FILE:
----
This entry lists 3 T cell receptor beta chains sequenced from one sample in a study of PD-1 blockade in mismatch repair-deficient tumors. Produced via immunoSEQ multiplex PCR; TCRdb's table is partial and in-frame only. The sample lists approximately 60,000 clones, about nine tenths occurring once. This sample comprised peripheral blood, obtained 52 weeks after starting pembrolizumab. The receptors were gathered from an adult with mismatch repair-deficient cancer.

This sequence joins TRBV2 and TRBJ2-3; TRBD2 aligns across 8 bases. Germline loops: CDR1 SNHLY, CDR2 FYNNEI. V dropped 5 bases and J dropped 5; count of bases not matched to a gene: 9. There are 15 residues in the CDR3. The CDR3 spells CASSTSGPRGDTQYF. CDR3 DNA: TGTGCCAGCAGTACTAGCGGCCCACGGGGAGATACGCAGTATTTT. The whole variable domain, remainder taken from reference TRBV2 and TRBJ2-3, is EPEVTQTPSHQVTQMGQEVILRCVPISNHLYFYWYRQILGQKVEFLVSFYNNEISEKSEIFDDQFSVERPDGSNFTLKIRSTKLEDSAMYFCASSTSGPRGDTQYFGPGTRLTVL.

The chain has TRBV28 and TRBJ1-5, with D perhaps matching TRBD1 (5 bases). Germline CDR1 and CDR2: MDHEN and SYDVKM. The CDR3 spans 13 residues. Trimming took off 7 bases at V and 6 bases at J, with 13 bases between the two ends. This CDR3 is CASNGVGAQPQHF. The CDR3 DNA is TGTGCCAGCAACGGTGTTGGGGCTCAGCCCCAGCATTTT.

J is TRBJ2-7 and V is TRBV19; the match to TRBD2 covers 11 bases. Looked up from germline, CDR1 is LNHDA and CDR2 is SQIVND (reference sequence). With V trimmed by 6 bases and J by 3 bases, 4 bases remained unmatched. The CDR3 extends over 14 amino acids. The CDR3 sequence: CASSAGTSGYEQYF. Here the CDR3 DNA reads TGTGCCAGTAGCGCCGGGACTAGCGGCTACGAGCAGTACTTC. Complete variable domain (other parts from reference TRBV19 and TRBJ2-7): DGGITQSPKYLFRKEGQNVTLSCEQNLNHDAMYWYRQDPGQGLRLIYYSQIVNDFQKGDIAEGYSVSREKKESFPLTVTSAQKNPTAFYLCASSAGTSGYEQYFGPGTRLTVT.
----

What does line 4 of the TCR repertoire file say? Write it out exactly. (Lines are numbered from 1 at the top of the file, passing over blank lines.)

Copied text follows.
J is TRBJ2-7 and V is TRBV19; the match to TRBD2 covers 11 bases. Looked up from germline, CDR1 is LNHDA and CDR2 is SQIVND (reference sequence). With V trimmed by 6 bases and J by 3 bases, 4 bases remained unmatched. The CDR3 extends over 14 amino acids. The CDR3 sequence: CASSAGTSGYEQYF. Here the CDR3 DNA reads TGTGCCAGTAGCGCCGGGACTAGCGGCTACGAGCAGTACTTC. Complete variable domain (other parts from reference TRBV19 and TRBJ2-7): DGGITQSPKYLFRKEGQNVTLSCEQNLNHDAMYWYRQDPGQGLRLIYYSQIVNDFQKGDIAEGYSVSREKKESFPLTVTSAQKNPTAFYLCASSAGTSGYEQYFGPGTRLTVT.